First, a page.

The Ashes series could disintegrate into an ugly affair if umpires and officials do not stake a tougher stance over the issue of sledging, according to former Australian captain Kim Hughes.
Hughes launched a stinging attack on Australian opener David Warner for publicly branding English opponent Jonathan Trott as “weak”, saying he should be pulled into line by captain Michael Clarke or Cricket Australia.
He said it was ridiculous that Clarke was fined for sledging Jimmy Anderson on the field as a result of Channel Nine error in putting the “broken f—ing arm” remark to air, while Warner had escaped censure.
Hughes, who tearfully resigned the Australian captaincy 29 years to the day on Tuesday, also spoke of his admiration for Trott for having the courage to admit to his teammates that he was having problems and should quit the tour.
“When I resigned the captaincy I had no more petrol left in the tank. I was becoming a person I didn’t like. It was affecting my performance, it was affecting my relationship at home,” he told The New Daily.
He said of Trott: “It does take courage to say to the boys ‘I’m doing no justice to myself, I’m doing no justice to the team and until I can get this issue sorted out, I’m going to have to leave you’. That is not easy for a professional athlete to say and I admire him tremendously.”
Hughes said he accepted England team director Andy Flower’s view that Trott had a pre-existing concern and was not influenced in his decision by Warner’s public evisceration of his character.
But he did not spare Warner for his remarks.
“Irrespective of what happened with Jonathan Trott, what Warner said is just indefensible.
“I’ve never heard it in any field of endeavour for someone to say in the cool light of day that ‘this bloke’s a coward’.
“His teammates won’t like it, the opposition won’t like it and there is a chance now for it to get ugly. The opposition will think ‘that’s bullshit, that’s out of line’.
“Someone might say something to a person in the field. They might say you’re a weak person. You might say it in the rooms to your teammates, you might even say it to the bloke out in the middle. But you certainly don’t get on national TV and say an opposition player is weak.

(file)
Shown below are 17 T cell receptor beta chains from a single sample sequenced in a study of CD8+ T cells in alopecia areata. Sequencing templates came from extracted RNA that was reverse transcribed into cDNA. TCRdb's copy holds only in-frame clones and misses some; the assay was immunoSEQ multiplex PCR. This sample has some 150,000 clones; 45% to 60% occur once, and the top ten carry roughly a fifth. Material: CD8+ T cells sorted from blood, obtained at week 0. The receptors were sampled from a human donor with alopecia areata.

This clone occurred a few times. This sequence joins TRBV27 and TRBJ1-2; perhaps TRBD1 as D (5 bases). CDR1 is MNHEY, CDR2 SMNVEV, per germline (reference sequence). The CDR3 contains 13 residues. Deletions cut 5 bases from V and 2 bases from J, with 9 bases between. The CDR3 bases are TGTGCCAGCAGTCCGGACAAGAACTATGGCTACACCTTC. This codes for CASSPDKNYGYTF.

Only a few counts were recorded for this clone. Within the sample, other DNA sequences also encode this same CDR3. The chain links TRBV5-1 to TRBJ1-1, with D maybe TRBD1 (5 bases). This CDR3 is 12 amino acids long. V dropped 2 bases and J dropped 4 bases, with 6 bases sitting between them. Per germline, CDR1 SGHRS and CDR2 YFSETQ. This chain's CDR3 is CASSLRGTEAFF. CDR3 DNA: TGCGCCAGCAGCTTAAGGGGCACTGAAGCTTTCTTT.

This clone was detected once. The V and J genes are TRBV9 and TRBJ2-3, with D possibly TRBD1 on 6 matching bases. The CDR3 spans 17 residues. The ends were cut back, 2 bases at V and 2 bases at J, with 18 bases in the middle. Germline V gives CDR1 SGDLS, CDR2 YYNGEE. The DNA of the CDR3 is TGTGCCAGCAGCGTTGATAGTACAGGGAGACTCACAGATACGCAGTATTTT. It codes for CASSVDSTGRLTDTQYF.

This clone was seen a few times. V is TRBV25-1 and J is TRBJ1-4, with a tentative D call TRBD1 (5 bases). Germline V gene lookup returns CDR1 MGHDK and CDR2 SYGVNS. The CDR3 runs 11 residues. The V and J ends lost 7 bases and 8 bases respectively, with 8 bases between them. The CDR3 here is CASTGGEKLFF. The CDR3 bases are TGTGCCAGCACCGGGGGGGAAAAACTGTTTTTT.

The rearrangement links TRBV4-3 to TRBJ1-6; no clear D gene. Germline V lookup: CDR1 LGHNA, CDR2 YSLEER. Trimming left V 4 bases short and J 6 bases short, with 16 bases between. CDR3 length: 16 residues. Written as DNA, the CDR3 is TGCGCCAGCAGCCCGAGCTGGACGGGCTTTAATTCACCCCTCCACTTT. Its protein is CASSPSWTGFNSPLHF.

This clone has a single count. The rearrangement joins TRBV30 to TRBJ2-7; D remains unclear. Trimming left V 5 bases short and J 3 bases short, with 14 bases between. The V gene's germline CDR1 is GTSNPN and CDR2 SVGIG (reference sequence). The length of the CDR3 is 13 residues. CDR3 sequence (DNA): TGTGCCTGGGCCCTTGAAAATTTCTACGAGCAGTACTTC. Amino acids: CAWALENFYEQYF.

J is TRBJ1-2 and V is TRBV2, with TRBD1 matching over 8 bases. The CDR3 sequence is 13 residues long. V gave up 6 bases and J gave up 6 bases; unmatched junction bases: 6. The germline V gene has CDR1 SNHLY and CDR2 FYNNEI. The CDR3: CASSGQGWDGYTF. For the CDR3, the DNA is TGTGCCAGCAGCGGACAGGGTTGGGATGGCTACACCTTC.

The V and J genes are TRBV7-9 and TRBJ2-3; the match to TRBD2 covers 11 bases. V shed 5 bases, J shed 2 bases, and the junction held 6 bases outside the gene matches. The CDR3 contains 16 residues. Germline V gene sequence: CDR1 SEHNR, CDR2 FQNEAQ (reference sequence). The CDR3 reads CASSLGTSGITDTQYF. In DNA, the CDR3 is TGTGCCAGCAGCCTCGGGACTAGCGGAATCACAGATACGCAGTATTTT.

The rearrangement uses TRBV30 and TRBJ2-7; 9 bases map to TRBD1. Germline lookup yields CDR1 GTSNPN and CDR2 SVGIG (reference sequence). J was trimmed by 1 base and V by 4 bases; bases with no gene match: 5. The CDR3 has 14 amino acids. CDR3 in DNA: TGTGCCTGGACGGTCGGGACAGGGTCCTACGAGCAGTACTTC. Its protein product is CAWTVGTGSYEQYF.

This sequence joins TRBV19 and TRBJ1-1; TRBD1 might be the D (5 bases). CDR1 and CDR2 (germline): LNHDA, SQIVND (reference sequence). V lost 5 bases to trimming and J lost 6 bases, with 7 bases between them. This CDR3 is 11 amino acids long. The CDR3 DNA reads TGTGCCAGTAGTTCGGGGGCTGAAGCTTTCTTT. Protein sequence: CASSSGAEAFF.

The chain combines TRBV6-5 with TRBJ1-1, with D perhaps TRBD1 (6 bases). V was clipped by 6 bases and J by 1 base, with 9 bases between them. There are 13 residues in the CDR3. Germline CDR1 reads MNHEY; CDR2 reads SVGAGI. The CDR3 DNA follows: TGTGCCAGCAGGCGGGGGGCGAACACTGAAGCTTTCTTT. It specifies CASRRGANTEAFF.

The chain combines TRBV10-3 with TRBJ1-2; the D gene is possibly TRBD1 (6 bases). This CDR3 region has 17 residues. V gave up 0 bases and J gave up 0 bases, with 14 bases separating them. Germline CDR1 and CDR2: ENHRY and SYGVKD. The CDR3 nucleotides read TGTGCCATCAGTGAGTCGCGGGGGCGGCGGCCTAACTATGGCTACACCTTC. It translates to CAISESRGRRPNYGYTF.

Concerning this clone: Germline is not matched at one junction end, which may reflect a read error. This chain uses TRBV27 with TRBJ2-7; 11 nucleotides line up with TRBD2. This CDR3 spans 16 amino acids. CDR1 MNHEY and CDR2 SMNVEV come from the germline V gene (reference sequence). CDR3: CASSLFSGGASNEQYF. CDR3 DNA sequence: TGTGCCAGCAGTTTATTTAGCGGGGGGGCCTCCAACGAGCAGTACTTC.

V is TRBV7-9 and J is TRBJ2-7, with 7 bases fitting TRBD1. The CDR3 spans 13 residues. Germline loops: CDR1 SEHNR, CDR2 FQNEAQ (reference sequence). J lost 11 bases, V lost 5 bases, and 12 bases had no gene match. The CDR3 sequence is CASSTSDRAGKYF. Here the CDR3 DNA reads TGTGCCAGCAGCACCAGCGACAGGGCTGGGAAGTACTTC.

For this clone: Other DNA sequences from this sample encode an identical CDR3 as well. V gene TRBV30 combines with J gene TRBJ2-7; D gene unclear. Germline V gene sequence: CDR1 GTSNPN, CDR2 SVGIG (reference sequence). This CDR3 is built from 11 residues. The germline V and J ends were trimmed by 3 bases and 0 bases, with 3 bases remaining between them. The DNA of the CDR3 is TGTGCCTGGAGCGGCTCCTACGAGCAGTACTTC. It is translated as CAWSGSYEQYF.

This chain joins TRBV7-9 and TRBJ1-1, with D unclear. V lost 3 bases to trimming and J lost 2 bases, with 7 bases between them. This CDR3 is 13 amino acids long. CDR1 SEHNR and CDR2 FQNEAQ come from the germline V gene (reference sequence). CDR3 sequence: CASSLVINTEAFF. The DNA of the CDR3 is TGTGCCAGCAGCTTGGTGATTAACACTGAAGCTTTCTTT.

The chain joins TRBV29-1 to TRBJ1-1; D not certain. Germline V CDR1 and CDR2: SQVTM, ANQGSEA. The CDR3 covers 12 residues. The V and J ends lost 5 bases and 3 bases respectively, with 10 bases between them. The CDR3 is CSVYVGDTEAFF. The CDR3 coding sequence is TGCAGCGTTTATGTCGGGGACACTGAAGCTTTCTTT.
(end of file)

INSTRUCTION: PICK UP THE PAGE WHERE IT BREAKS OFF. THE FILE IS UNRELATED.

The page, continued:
“That was unforgiveable, totally uncalled for and one of the worst things I have ever heard in my whole life. It’s just disgraceful.
“He played one of the really great innings, and he’s shot himself in the foot yet again.”
Hughes said he had spoken about the comments with other former athletes, including champion footballers and a Brownlow Medallist, who were all horrified at the way he had treated a fellow professional athlete.
He said the English players, particularly Anderson, had obviously also been sledging on the field, but that the umpires had been too weak to deal with the verballing.
He said this, combined with Warner’s public comments, spelled danger for the future of the series.
“The umpires have been weak,” he said. They need to be a lot stronger and take control of the game.”
Hughes was also critical of cricket’s sledging culture, which he described as “puerile and pathetic”.
“It’s not a part of our game. Where in the rules does it say that you’re allowed to just keep sledging blokes? Perhaps the greatest team that ever played the game – the West Indies under Clive Lloyd – they never sledged you. They kept their mouths shut, but it was still bloody tough.
“Mitchell Johnson was fantastic. He wasn’t abusing people. He might glare at them, but he wasn’t swearing and cursing and doing his quince.
“You know what the tough thing is? Getting behind the ball and getting some runs, taking the catch, taking the wickets.”
Hughes said Trott’s issues were a reminder that even the best international sportsmen could be affected by the pressures of the job.
“From what I’ve seen of Jonathan Trott, he’s extremely well prepared, he’s extremely professional, he’s tough, he’s resilient, he’s been a consistent performer. But there is an issue there.
“I preach to the boys that I coach that there are only three things you’ve got to concentrate on as a batsman: you watch it, you hit it and you have fun.
“And the day you’re no longer having fun at whatever you’re doing, irrespective of how much money you’re getting paid, give it away, otherwise you’ll pay a price with your health or your relationship.”